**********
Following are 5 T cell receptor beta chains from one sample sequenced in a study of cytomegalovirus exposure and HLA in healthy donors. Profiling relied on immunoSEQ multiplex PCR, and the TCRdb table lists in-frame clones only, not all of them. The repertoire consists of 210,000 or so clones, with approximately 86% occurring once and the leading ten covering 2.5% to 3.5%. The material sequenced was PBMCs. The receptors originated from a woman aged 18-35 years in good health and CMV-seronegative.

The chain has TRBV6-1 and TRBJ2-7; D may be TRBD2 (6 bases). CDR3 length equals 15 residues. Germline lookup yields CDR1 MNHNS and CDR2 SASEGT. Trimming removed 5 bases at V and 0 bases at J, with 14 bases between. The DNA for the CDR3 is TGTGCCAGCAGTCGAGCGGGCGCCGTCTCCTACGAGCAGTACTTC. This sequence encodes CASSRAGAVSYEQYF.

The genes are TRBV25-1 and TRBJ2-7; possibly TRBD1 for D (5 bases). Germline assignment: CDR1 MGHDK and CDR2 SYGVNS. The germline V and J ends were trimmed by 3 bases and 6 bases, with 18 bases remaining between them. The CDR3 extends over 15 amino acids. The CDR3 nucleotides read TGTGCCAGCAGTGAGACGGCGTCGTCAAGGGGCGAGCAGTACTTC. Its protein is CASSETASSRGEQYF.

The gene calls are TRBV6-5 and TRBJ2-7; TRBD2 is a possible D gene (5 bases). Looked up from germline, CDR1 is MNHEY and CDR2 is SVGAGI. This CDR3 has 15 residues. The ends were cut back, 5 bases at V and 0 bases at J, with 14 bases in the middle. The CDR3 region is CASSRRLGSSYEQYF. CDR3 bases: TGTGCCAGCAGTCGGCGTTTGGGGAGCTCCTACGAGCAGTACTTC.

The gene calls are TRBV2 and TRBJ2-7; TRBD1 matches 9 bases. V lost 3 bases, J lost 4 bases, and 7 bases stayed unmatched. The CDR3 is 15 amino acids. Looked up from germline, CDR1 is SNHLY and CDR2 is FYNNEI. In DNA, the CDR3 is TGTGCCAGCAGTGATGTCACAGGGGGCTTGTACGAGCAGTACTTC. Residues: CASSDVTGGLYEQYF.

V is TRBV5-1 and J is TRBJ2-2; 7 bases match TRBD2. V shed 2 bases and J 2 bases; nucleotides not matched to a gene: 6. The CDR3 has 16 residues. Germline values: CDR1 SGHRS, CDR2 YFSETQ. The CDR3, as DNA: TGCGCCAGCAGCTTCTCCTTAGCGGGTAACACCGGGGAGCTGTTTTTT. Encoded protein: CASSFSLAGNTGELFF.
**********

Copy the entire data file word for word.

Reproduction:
Following are 5 T cell receptor beta chains from one sample sequenced in a study of cytomegalovirus exposure and HLA in healthy donors. Profiling relied on immunoSEQ multiplex PCR, and the TCRdb table lists in-frame clones only, not all of them. The repertoire consists of 210,000 or so clones, with approximately 86% occurring once and the leading ten covering 2.5% to 3.5%. The material sequenced was PBMCs. The receptors originated from a woman aged 18-35 years in good health and CMV-seronegative.

The chain has TRBV6-1 and TRBJ2-7; D may be TRBD2 (6 bases). CDR3 length equals 15 residues. Germline lookup yields CDR1 MNHNS and CDR2 SASEGT. Trimming removed 5 bases at V and 0 bases at J, with 14 bases between. The DNA for the CDR3 is TGTGCCAGCAGTCGAGCGGGCGCCGTCTCCTACGAGCAGTACTTC. This sequence encodes CASSRAGAVSYEQYF.

The genes are TRBV25-1 and TRBJ2-7; possibly TRBD1 for D (5 bases). Germline assignment: CDR1 MGHDK and CDR2 SYGVNS. The germline V and J ends were trimmed by 3 bases and 6 bases, with 18 bases remaining between them. The CDR3 extends over 15 amino acids. The CDR3 nucleotides read TGTGCCAGCAGTGAGACGGCGTCGTCAAGGGGCGAGCAGTACTTC. Its protein is CASSETASSRGEQYF.

The gene calls are TRBV6-5 and TRBJ2-7; TRBD2 is a possible D gene (5 bases). Looked up from germline, CDR1 is MNHEY and CDR2 is SVGAGI. This CDR3 has 15 residues. The ends were cut back, 5 bases at V and 0 bases at J, with 14 bases in the middle. The CDR3 region is CASSRRLGSSYEQYF. CDR3 bases: TGTGCCAGCAGTCGGCGTTTGGGGAGCTCCTACGAGCAGTACTTC.

The gene calls are TRBV2 and TRBJ2-7; TRBD1 matches 9 bases. V lost 3 bases, J lost 4 bases, and 7 bases stayed unmatched. The CDR3 is 15 amino acids. Looked up from germline, CDR1 is SNHLY and CDR2 is FYNNEI. In DNA, the CDR3 is TGTGCCAGCAGTGATGTCACAGGGGGCTTGTACGAGCAGTACTTC. Residues: CASSDVTGGLYEQYF.

V is TRBV5-1 and J is TRBJ2-2; 7 bases match TRBD2. V shed 2 bases and J 2 bases; nucleotides not matched to a gene: 6. The CDR3 has 16 residues. Germline values: CDR1 SGHRS, CDR2 YFSETQ. The CDR3, as DNA: TGCGCCAGCAGCTTCTCCTTAGCGGGTAACACCGGGGAGCTGTTTTTT. Encoded protein: CASSFSLAGNTGELFF.